Okay, so the point is it's not a horrible idea, it's just that you can't decide when there's a particular law that you're worried about that with that one we're going to have a referendum about. Okay? Every law, every law is important.

Does the government have the right to call for referendum?

There are situations in which you have to have a referendum. Okay, you could call a referendum. I think, though, it's a bad precedent and it's also unfair to say there's particular laws that I am particularly worried about, and I think those are the ones that have a referendum. Okay. You know, there have been other government decisions that, you know, that were controversial when it came to the 2005 Disengagement, we didn't have, there was a referendum within the Likud, and it was trounced by 60 to 40 and that was completely ignored. There was no actual referendum about. And when Barak did all of these things in the Court, of course none of that came to a referendum because that was a court decision.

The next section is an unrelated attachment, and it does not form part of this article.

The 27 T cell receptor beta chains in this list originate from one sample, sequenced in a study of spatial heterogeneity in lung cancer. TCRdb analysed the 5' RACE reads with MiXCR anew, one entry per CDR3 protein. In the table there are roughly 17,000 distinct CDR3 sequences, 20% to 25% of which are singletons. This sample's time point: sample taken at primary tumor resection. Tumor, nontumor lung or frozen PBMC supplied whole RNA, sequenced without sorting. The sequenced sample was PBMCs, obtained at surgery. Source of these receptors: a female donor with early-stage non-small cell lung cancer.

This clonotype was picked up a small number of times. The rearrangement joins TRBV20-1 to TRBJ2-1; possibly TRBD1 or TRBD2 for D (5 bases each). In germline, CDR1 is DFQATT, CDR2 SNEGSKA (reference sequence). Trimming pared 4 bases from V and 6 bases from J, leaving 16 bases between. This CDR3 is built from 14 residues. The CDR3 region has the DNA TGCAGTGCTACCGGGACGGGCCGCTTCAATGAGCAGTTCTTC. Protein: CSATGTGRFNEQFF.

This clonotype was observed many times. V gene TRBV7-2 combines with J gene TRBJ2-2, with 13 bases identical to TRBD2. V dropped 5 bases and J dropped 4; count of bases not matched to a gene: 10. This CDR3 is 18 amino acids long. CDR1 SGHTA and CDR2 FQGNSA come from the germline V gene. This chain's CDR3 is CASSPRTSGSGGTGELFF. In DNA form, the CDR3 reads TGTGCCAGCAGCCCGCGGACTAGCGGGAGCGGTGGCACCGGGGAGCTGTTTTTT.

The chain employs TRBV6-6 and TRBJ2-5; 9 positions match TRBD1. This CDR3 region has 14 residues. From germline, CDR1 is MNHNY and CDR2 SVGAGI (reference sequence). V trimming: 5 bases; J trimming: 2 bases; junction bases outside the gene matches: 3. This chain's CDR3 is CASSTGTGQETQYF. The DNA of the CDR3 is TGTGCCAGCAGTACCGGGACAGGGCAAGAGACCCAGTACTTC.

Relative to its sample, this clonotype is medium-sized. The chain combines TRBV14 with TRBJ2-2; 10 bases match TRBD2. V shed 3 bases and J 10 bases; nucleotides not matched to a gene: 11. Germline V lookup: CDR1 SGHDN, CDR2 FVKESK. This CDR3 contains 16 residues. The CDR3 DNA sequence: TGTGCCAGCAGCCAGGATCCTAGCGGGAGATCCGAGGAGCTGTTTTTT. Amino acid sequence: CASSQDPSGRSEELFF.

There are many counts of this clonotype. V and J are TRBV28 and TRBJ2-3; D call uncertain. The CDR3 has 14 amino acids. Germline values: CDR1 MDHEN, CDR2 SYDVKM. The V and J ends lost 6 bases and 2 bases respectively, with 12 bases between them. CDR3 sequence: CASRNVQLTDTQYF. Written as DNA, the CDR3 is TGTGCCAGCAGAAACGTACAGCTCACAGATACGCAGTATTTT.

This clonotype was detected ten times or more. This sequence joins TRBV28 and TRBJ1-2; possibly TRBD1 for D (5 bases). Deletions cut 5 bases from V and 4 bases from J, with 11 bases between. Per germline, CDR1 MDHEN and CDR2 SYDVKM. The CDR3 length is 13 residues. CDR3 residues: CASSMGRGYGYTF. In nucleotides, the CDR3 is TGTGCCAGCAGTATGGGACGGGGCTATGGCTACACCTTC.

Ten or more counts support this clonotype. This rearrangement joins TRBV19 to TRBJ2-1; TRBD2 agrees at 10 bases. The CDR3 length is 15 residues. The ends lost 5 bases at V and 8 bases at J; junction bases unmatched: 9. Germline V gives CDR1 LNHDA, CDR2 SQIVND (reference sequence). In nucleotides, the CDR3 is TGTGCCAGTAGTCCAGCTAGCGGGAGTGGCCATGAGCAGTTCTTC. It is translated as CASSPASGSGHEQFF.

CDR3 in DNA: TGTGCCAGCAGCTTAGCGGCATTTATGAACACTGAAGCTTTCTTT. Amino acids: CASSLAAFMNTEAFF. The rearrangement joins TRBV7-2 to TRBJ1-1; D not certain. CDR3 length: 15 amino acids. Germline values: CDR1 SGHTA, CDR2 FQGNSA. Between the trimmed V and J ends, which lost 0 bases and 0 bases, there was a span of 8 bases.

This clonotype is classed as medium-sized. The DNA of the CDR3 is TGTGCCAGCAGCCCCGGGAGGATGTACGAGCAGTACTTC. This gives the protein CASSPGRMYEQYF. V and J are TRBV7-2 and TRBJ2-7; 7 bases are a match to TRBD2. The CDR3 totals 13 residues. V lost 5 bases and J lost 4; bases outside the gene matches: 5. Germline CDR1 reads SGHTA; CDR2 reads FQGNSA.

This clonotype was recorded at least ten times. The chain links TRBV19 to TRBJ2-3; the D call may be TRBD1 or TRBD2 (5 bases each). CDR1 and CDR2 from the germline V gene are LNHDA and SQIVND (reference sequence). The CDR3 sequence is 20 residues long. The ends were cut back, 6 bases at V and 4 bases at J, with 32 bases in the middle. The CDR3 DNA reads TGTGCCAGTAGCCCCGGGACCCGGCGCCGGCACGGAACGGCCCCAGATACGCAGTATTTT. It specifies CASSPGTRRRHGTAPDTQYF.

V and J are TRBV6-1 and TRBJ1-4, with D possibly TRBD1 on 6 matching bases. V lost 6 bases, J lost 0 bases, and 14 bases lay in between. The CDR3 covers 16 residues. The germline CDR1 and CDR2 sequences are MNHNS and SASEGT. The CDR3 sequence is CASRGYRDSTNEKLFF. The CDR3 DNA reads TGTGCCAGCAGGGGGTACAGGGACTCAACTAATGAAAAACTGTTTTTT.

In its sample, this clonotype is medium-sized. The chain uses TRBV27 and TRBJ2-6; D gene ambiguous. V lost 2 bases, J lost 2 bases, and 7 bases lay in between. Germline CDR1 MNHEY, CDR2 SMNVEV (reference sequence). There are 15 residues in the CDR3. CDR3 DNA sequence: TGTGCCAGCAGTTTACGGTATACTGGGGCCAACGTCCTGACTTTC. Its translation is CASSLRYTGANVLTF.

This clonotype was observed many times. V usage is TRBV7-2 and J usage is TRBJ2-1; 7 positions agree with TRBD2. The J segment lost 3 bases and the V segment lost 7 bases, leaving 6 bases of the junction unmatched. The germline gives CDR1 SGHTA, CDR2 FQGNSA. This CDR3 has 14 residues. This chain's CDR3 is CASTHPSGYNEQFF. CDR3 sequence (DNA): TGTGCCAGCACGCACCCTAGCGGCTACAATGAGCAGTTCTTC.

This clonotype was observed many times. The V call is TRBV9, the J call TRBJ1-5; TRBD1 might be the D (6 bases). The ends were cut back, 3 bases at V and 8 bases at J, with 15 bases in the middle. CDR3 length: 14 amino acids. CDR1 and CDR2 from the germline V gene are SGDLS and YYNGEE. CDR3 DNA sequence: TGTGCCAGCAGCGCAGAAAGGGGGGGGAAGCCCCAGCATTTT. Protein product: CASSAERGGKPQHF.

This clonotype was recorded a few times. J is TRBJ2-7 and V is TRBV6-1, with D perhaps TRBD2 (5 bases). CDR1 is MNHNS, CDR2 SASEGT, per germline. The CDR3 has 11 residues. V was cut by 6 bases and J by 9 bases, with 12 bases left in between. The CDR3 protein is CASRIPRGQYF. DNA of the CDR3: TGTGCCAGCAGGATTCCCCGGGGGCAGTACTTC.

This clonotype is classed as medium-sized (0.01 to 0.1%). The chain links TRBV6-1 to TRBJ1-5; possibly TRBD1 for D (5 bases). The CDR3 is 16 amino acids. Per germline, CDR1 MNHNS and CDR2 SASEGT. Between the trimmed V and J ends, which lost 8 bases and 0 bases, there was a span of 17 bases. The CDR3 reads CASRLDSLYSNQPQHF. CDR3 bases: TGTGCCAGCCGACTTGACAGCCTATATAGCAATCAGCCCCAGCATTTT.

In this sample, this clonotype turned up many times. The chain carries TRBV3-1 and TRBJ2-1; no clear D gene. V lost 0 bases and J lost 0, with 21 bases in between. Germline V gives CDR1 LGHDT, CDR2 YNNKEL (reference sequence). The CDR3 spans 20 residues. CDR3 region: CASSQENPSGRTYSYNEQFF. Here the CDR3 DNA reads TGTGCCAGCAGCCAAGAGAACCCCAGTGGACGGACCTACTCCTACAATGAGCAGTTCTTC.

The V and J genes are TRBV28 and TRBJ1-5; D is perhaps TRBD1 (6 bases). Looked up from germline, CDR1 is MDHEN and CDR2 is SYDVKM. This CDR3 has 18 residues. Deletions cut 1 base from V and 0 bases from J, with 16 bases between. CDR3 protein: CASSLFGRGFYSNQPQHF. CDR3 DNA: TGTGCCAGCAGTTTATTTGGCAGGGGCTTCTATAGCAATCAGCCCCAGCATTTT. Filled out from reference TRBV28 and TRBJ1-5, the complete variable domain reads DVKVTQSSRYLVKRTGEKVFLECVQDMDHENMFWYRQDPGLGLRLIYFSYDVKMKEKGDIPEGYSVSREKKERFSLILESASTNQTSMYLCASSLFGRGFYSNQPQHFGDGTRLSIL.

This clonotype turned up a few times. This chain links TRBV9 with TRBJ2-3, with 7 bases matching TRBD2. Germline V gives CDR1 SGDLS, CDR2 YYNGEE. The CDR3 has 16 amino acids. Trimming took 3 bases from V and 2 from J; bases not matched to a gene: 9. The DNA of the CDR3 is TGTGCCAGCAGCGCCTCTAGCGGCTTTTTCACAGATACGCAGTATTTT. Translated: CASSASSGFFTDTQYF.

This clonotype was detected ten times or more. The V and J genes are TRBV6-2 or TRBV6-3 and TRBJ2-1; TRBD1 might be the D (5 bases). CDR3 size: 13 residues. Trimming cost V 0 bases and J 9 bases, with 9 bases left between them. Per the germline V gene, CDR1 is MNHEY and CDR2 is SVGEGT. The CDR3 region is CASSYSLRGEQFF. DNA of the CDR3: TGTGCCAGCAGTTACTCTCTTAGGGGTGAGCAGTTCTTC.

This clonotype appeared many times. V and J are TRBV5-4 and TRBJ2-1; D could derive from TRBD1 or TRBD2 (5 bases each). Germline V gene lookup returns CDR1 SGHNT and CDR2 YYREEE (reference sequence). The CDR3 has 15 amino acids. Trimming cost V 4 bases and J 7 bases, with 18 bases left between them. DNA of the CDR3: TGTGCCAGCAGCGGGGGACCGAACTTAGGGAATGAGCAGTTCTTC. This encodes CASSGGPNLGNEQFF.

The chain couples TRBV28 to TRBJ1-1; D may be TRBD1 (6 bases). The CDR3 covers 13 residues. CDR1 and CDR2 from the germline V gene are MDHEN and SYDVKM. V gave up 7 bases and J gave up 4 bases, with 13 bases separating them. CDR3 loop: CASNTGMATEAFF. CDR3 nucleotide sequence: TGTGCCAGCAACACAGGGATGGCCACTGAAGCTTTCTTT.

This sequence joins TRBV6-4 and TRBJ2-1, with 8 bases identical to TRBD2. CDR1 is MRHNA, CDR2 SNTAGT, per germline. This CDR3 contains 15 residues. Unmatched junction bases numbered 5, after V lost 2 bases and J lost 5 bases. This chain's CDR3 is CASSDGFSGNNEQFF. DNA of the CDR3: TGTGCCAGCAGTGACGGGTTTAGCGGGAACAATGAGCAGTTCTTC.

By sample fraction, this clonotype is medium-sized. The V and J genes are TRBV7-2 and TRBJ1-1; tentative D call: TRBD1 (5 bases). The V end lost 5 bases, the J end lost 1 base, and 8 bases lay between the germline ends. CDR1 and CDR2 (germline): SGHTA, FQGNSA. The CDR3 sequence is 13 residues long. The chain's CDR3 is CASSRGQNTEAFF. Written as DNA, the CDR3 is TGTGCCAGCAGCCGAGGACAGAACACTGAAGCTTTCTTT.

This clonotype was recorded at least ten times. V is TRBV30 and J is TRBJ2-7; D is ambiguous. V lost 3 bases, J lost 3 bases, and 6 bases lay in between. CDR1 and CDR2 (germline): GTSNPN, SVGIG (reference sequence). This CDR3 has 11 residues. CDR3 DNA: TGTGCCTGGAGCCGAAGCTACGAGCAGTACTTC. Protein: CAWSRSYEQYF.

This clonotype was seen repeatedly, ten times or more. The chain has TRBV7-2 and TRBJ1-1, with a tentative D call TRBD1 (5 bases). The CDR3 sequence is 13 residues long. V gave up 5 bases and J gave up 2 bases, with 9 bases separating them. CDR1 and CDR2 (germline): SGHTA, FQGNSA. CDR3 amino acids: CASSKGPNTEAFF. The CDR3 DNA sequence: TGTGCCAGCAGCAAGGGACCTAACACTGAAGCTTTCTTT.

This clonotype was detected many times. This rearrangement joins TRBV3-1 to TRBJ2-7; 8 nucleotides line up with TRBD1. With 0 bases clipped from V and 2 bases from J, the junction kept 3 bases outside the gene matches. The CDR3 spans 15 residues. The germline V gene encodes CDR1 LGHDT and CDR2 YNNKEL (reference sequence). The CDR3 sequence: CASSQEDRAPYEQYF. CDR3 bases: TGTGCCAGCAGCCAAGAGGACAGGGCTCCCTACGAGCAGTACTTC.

But the only thing I would push back on and say, and again, we're not going to really disagree at the facts... I'm just asking a guy that knows a lot more about it than I do, right? One could make the argument that we have never had such a divisive internal issue not related to our borders and our enemies in Israel's history, and therefore this is not just like any other law. Let's put it on a referendum. One could make that argument.

I'll tell you what I think we should do, okay? I don't think we should have a referendum. I think we should do something else. I think that the opposition and the coalition need to sit down and reach a compromise here that has more than 64 votes for it.

Which is what Herzog says.